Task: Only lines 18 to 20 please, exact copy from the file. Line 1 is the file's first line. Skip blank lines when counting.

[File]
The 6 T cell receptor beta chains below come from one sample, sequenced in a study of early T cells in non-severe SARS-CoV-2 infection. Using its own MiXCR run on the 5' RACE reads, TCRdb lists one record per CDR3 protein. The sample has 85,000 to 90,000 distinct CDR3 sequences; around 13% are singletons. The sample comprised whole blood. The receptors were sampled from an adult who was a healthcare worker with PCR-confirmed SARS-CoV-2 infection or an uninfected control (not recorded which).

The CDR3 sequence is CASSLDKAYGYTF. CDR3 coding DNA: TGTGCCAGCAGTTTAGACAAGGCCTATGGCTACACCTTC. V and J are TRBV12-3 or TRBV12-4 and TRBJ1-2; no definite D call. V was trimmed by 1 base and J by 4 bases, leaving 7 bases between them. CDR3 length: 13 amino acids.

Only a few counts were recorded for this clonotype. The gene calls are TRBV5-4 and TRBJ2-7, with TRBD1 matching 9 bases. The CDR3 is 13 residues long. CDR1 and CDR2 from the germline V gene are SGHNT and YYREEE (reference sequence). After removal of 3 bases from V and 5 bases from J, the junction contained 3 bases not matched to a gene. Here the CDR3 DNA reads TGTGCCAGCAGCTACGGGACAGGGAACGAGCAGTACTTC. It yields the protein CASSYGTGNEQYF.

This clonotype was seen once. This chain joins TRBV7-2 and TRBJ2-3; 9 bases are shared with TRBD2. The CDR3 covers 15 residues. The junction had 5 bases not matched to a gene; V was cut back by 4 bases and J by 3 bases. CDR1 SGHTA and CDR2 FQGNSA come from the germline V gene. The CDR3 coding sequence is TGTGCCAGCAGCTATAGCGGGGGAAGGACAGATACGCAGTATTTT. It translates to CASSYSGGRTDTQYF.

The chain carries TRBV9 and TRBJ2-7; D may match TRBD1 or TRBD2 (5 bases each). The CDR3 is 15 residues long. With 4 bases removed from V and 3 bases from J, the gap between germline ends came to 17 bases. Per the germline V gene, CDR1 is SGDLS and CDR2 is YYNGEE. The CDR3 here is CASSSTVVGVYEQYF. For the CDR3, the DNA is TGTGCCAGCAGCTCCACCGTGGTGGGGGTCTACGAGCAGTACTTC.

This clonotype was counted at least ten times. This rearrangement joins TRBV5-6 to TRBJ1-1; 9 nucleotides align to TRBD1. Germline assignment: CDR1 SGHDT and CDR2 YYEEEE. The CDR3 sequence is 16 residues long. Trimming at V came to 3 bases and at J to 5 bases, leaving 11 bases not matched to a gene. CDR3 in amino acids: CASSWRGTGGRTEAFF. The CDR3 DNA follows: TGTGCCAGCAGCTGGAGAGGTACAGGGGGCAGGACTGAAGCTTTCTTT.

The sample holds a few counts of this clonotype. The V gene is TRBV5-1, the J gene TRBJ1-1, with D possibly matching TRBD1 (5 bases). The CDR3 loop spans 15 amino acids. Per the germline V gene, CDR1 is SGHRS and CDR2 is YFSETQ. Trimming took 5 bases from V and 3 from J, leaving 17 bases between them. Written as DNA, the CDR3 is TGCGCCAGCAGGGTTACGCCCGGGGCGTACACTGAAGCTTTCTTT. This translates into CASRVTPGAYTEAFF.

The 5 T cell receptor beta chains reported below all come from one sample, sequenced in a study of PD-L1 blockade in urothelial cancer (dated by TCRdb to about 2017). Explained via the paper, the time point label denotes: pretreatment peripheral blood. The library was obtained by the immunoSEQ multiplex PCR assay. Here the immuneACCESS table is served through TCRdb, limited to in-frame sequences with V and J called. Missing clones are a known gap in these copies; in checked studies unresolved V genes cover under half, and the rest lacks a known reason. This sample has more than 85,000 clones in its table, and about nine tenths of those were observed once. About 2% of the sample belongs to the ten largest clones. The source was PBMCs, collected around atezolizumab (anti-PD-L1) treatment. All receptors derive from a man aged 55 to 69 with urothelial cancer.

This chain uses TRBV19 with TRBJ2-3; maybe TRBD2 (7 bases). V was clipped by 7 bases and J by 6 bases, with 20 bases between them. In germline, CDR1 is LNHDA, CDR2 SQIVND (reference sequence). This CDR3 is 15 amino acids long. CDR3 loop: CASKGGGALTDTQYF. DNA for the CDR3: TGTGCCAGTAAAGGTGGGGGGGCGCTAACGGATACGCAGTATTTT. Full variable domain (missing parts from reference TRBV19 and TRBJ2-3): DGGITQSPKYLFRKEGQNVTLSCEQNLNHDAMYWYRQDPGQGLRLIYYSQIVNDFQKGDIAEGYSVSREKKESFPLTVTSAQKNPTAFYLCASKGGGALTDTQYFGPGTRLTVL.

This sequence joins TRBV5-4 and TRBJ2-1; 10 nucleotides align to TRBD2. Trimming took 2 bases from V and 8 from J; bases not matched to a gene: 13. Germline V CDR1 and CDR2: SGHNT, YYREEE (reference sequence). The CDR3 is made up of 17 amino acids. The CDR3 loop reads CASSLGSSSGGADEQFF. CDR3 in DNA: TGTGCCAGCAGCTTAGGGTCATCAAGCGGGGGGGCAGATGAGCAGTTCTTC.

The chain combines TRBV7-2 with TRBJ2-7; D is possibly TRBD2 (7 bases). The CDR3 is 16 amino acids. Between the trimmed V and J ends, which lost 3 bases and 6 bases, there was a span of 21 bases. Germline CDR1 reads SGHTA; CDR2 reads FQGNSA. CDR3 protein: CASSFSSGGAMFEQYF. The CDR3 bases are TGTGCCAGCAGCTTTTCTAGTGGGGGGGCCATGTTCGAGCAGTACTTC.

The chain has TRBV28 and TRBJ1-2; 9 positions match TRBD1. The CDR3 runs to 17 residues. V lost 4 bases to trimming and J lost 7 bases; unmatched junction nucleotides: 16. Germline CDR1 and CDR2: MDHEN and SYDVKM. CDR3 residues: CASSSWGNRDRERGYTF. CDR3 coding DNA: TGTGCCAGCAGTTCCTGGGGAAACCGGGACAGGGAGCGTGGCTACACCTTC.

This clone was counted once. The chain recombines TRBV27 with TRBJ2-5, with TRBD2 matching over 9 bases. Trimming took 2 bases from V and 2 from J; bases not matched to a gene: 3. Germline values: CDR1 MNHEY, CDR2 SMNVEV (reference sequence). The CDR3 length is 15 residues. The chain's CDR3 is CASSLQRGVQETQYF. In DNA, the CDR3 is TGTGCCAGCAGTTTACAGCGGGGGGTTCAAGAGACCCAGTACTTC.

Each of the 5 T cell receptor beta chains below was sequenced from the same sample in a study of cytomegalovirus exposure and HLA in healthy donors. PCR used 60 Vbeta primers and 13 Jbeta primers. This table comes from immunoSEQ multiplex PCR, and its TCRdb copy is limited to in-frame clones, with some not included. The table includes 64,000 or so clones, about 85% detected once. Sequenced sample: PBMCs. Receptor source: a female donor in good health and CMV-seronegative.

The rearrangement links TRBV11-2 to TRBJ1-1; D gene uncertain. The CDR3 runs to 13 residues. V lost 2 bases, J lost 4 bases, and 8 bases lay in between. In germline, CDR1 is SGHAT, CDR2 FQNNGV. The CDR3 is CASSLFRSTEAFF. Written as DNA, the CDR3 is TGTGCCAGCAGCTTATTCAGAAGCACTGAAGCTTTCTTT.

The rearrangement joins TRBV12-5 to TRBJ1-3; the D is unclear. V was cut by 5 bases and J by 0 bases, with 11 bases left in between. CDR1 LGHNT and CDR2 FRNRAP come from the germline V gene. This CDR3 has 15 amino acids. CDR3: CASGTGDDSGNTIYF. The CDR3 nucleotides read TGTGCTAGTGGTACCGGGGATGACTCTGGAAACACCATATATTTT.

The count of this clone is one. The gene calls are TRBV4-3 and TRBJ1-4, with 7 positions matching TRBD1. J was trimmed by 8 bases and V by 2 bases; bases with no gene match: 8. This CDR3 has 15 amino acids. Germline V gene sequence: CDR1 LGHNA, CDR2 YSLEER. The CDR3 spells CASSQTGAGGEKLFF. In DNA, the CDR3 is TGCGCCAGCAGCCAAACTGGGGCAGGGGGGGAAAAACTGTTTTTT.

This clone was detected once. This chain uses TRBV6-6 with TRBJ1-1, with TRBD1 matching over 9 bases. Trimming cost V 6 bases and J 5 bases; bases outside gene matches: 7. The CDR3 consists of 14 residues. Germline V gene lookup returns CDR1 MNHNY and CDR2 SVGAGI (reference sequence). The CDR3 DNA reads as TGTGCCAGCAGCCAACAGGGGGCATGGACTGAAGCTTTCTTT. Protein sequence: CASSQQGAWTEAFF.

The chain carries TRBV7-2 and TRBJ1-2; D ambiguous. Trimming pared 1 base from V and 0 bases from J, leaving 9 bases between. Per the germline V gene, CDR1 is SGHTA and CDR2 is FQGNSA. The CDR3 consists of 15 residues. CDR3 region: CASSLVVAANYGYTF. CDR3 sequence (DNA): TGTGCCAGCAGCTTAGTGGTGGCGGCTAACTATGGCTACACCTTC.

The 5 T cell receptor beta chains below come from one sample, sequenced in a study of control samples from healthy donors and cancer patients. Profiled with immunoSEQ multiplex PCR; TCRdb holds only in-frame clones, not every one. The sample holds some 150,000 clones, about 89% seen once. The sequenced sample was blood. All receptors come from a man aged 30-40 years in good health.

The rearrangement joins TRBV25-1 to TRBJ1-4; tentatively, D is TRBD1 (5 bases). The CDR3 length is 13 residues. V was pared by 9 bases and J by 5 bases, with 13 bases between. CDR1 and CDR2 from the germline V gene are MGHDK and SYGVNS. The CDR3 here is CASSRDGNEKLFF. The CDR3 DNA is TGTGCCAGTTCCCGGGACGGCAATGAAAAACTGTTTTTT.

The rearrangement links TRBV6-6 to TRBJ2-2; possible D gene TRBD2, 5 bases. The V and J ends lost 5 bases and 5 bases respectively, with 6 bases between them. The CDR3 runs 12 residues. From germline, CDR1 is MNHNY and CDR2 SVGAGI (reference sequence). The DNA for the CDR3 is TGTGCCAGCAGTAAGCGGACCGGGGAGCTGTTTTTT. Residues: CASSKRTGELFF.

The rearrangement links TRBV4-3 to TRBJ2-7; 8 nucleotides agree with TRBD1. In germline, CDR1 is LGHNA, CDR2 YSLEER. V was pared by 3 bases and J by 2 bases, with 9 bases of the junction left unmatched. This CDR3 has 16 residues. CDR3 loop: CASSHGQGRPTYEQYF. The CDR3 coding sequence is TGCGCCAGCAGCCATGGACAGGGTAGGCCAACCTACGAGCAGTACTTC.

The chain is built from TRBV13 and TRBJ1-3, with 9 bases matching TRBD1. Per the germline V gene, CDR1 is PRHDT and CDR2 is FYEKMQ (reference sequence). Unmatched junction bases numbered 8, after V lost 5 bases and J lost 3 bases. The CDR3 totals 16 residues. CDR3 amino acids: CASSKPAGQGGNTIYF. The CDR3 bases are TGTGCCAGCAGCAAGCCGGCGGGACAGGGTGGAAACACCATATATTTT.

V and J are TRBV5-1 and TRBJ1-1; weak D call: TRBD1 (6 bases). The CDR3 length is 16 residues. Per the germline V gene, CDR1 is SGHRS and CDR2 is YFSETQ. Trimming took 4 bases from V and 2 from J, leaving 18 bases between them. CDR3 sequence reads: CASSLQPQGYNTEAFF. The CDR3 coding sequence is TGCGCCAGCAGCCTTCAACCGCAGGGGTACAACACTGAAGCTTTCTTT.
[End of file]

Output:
This clone was detected once. This chain uses TRBV6-6 with TRBJ1-1, with TRBD1 matching over 9 bases. Trimming cost V 6 bases and J 5 bases; bases outside gene matches: 7. The CDR3 consists of 14 residues. Germline V gene lookup returns CDR1 MNHNY and CDR2 SVGAGI (reference sequence). The CDR3 DNA reads as TGTGCCAGCAGCCAACAGGGGGCATGGACTGAAGCTTTCTTT. Protein sequence: CASSQQGAWTEAFF.

The chain carries TRBV7-2 and TRBJ1-2; D ambiguous. Trimming pared 1 base from V and 0 bases from J, leaving 9 bases between. Per the germline V gene, CDR1 is SGHTA and CDR2 is FQGNSA. The CDR3 consists of 15 residues. CDR3 region: CASSLVVAANYGYTF. CDR3 sequence (DNA): TGTGCCAGCAGCTTAGTGGTGGCGGCTAACTATGGCTACACCTTC.

The 5 T cell receptor beta chains below come from one sample, sequenced in a study of control samples from healthy donors and cancer patients. Profiled with immunoSEQ multiplex PCR; TCRdb holds only in-frame clones, not every one. The sample holds some 150,000 clones, about 89% seen once. The sequenced sample was blood. All receptors come from a man aged 30-40 years in good health.